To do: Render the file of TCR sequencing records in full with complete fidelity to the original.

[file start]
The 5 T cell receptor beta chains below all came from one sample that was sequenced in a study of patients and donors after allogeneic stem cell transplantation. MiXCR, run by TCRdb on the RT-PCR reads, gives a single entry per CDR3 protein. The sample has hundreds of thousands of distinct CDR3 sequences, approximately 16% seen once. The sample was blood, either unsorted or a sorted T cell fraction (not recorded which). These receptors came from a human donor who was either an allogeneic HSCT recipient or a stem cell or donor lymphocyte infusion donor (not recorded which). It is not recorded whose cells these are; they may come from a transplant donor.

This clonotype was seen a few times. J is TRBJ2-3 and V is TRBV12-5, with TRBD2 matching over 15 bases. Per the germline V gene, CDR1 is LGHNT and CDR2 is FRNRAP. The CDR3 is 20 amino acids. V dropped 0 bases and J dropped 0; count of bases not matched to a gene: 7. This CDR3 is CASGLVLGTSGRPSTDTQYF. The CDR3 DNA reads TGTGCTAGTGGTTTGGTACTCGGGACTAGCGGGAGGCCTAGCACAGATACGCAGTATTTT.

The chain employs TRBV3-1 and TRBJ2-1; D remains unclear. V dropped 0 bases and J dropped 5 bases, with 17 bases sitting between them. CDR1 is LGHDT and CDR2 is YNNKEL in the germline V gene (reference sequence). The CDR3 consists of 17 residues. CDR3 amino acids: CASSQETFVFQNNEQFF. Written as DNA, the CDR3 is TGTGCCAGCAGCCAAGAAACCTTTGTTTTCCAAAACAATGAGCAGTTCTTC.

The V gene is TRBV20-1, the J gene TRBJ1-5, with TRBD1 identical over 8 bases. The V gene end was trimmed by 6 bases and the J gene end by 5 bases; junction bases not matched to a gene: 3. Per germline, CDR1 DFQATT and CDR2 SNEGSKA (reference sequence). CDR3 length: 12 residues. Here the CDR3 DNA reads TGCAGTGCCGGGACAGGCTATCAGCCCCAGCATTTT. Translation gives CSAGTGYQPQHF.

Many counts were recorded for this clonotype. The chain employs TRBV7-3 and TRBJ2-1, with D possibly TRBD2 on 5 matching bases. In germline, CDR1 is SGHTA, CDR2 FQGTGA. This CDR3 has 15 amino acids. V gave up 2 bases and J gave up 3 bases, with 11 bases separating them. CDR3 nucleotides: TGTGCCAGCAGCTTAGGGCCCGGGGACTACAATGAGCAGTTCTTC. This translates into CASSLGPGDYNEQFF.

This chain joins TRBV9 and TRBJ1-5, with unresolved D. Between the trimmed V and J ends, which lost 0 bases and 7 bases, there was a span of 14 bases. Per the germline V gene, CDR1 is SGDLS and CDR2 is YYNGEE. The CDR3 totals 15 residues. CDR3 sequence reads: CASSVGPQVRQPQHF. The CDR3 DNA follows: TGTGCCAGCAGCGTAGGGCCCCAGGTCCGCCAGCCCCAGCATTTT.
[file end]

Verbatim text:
The 5 T cell receptor beta chains below all came from one sample that was sequenced in a study of patients and donors after allogeneic stem cell transplantation. MiXCR, run by TCRdb on the RT-PCR reads, gives a single entry per CDR3 protein. The sample has hundreds of thousands of distinct CDR3 sequences, approximately 16% seen once. The sample was blood, either unsorted or a sorted T cell fraction (not recorded which). These receptors came from a human donor who was either an allogeneic HSCT recipient or a stem cell or donor lymphocyte infusion donor (not recorded which). It is not recorded whose cells these are; they may come from a transplant donor.

This clonotype was seen a few times. J is TRBJ2-3 and V is TRBV12-5, with TRBD2 matching over 15 bases. Per the germline V gene, CDR1 is LGHNT and CDR2 is FRNRAP. The CDR3 is 20 amino acids. V dropped 0 bases and J dropped 0; count of bases not matched to a gene: 7. This CDR3 is CASGLVLGTSGRPSTDTQYF. The CDR3 DNA reads TGTGCTAGTGGTTTGGTACTCGGGACTAGCGGGAGGCCTAGCACAGATACGCAGTATTTT.

The chain employs TRBV3-1 and TRBJ2-1; D remains unclear. V dropped 0 bases and J dropped 5 bases, with 17 bases sitting between them. CDR1 is LGHDT and CDR2 is YNNKEL in the germline V gene (reference sequence). The CDR3 consists of 17 residues. CDR3 amino acids: CASSQETFVFQNNEQFF. Written as DNA, the CDR3 is TGTGCCAGCAGCCAAGAAACCTTTGTTTTCCAAAACAATGAGCAGTTCTTC.

The V gene is TRBV20-1, the J gene TRBJ1-5, with TRBD1 identical over 8 bases. The V gene end was trimmed by 6 bases and the J gene end by 5 bases; junction bases not matched to a gene: 3. Per germline, CDR1 DFQATT and CDR2 SNEGSKA (reference sequence). CDR3 length: 12 residues. Here the CDR3 DNA reads TGCAGTGCCGGGACAGGCTATCAGCCCCAGCATTTT. Translation gives CSAGTGYQPQHF.

Many counts were recorded for this clonotype. The chain employs TRBV7-3 and TRBJ2-1, with D possibly TRBD2 on 5 matching bases. In germline, CDR1 is SGHTA, CDR2 FQGTGA. This CDR3 has 15 amino acids. V gave up 2 bases and J gave up 3 bases, with 11 bases separating them. CDR3 nucleotides: TGTGCCAGCAGCTTAGGGCCCGGGGACTACAATGAGCAGTTCTTC. This translates into CASSLGPGDYNEQFF.

This chain joins TRBV9 and TRBJ1-5, with unresolved D. Between the trimmed V and J ends, which lost 0 bases and 7 bases, there was a span of 14 bases. Per the germline V gene, CDR1 is SGDLS and CDR2 is YYNGEE. The CDR3 totals 15 residues. CDR3 sequence reads: CASSVGPQVRQPQHF. The CDR3 DNA follows: TGTGCCAGCAGCGTAGGGCCCCAGGTCCGCCAGCCCCAGCATTTT.